In the U.S., nearly 11% of school-age children have been diagnosed with ADHD, and approximately 10% of children suffer from asthma. In the last decade, the number of children diagnosed with these conditions has inexplicably been on the rise. This increase has been concentrated in the Medicaid caseload nationwide. One of the most striking changes in Medicaid has been the transition from fee-for-service (FFS) reimbursement to Medicaid managed care (MMC), which had taken place in 80% of states by 2016. Using Medicaid claims from South Carolina, we show that this change contributed to the increase in asthma and ADHD caseloads. Empirically, we rely on variation in MMC enrollment due to a change in the “default” Medicaid plan from FFS to MMC, and on rich panel data that allow us to follow the same children before and after they were required to switch. We find that the transition from FFS to MMC explains about a third of the rise in the number of Medicaid children being treated for ADHD and asthma, along with increases in treatment for many other conditions. These are likely to be due to the incentives created by the risk adjustment and quality control systems in MMC.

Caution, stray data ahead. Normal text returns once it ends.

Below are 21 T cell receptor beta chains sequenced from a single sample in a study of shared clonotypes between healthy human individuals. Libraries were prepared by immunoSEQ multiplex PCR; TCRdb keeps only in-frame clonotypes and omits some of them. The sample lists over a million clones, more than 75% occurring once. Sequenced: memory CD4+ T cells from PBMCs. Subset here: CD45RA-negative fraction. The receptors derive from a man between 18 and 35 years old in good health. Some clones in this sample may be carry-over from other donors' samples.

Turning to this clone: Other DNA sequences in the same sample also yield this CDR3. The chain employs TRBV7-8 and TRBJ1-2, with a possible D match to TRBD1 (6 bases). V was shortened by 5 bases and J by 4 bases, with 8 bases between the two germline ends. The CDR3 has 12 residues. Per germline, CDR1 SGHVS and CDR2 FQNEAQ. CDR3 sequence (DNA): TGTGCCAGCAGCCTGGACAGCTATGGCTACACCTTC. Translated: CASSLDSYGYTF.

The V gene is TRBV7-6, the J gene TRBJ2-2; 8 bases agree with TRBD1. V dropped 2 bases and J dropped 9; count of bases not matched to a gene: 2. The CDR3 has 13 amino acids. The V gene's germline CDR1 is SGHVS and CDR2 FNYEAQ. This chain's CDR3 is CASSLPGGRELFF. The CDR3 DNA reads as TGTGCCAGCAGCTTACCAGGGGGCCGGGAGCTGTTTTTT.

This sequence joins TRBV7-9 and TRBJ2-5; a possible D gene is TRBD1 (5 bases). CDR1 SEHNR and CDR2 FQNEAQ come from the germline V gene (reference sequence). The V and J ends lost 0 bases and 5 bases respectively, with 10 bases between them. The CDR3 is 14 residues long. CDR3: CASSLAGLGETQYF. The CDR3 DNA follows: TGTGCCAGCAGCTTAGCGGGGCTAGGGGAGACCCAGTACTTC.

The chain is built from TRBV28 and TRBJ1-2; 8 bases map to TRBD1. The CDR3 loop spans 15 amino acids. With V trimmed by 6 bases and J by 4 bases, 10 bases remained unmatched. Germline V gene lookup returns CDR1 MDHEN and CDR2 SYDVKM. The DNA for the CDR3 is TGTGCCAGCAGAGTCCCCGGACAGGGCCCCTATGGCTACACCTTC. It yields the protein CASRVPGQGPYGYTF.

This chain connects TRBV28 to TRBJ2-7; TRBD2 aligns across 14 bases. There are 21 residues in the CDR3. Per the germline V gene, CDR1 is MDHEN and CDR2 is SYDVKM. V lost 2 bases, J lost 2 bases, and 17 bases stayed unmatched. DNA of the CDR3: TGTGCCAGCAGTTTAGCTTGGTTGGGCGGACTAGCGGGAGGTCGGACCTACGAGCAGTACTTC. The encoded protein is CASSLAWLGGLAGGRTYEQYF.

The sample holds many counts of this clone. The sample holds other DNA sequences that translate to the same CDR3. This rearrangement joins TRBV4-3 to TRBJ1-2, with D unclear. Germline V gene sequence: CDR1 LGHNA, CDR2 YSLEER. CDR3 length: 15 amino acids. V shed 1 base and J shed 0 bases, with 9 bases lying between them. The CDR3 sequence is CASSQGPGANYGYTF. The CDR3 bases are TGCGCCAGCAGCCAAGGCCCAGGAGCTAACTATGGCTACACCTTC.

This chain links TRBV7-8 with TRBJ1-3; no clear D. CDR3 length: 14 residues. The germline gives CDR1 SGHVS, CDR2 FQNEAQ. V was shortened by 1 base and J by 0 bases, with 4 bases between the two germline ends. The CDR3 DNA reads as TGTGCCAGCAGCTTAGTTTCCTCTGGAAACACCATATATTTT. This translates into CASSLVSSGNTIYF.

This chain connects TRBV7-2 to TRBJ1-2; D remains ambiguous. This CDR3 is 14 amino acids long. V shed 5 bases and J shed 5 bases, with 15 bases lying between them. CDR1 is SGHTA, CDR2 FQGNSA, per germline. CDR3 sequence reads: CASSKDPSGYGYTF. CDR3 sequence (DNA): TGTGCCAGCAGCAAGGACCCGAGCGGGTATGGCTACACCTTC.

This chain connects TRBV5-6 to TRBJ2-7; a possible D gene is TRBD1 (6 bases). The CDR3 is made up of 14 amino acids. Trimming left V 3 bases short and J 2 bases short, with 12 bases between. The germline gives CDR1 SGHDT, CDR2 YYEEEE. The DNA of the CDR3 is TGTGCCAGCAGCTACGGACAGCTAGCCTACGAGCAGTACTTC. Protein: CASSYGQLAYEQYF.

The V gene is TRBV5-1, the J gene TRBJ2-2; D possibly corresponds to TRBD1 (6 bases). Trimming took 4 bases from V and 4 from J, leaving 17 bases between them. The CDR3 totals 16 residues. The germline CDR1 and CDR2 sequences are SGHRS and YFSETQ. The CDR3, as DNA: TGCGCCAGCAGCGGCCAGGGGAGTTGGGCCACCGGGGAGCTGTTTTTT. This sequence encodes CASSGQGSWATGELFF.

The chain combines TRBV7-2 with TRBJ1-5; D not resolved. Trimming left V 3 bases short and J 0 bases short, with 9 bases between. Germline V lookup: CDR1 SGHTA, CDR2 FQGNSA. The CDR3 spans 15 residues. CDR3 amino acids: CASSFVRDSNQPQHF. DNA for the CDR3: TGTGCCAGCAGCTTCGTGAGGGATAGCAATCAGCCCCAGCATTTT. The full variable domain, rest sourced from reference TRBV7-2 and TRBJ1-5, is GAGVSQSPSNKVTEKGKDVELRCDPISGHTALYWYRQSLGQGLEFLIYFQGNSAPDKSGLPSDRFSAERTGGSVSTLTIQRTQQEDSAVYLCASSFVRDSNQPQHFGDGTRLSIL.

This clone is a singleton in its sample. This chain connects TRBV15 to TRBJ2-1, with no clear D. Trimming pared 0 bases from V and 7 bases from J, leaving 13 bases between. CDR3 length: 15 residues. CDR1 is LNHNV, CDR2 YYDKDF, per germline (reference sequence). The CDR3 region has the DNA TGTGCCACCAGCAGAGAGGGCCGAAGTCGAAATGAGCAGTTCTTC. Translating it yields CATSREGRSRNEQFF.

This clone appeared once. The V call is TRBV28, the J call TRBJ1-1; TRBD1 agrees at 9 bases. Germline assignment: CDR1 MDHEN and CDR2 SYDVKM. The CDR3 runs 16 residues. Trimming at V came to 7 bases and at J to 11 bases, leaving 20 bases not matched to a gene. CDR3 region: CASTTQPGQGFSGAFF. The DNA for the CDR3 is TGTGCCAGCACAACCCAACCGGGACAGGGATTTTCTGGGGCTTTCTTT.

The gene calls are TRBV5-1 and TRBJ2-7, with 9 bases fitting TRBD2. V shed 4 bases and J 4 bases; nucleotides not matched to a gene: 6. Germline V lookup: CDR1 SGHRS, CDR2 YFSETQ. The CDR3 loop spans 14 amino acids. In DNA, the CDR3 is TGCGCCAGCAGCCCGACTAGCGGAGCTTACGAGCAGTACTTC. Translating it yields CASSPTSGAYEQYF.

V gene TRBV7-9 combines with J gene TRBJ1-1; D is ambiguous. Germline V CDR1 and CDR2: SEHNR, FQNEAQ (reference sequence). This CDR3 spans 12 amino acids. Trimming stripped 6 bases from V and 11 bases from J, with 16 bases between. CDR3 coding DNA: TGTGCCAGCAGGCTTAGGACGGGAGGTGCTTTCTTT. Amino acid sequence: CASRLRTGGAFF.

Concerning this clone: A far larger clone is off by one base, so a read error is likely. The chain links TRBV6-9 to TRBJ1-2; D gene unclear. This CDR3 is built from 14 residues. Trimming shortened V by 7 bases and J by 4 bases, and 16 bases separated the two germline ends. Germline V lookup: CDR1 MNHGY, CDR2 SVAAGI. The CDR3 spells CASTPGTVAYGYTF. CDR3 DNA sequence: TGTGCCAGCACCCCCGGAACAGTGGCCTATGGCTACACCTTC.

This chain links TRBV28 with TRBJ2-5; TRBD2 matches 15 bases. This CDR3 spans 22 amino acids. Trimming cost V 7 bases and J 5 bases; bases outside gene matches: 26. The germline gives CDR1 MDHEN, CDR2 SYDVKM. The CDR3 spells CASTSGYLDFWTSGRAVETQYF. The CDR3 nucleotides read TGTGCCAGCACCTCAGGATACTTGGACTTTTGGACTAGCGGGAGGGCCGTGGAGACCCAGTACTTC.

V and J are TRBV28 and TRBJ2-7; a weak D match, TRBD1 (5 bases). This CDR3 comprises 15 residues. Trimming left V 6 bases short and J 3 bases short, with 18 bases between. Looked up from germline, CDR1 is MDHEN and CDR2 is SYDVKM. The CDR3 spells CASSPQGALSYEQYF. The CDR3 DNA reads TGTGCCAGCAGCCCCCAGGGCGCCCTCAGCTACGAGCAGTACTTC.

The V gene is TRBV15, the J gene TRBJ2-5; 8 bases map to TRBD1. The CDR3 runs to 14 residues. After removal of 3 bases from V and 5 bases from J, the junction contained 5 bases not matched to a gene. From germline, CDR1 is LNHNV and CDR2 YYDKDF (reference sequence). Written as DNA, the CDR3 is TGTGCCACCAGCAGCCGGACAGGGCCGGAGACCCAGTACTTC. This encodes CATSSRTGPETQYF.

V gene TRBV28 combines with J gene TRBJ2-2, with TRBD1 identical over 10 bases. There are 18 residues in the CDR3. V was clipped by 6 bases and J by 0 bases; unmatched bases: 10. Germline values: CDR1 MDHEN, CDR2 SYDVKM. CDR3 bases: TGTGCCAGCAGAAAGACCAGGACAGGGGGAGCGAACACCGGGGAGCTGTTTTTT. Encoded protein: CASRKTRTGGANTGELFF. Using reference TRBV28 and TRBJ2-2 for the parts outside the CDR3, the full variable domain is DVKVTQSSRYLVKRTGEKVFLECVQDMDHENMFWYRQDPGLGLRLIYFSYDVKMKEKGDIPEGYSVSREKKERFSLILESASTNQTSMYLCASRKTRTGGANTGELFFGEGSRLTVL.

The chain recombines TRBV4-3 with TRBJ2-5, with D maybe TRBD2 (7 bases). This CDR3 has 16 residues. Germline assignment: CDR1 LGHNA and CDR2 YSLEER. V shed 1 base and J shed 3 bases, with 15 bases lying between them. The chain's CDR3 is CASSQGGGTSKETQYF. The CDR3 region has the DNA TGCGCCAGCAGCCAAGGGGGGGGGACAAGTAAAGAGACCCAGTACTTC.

All Science Journal Classification (ASJC) codes
- Public Health, Environmental and Occupational Health
- Health Policy
- Children's chronic conditions
- Managed care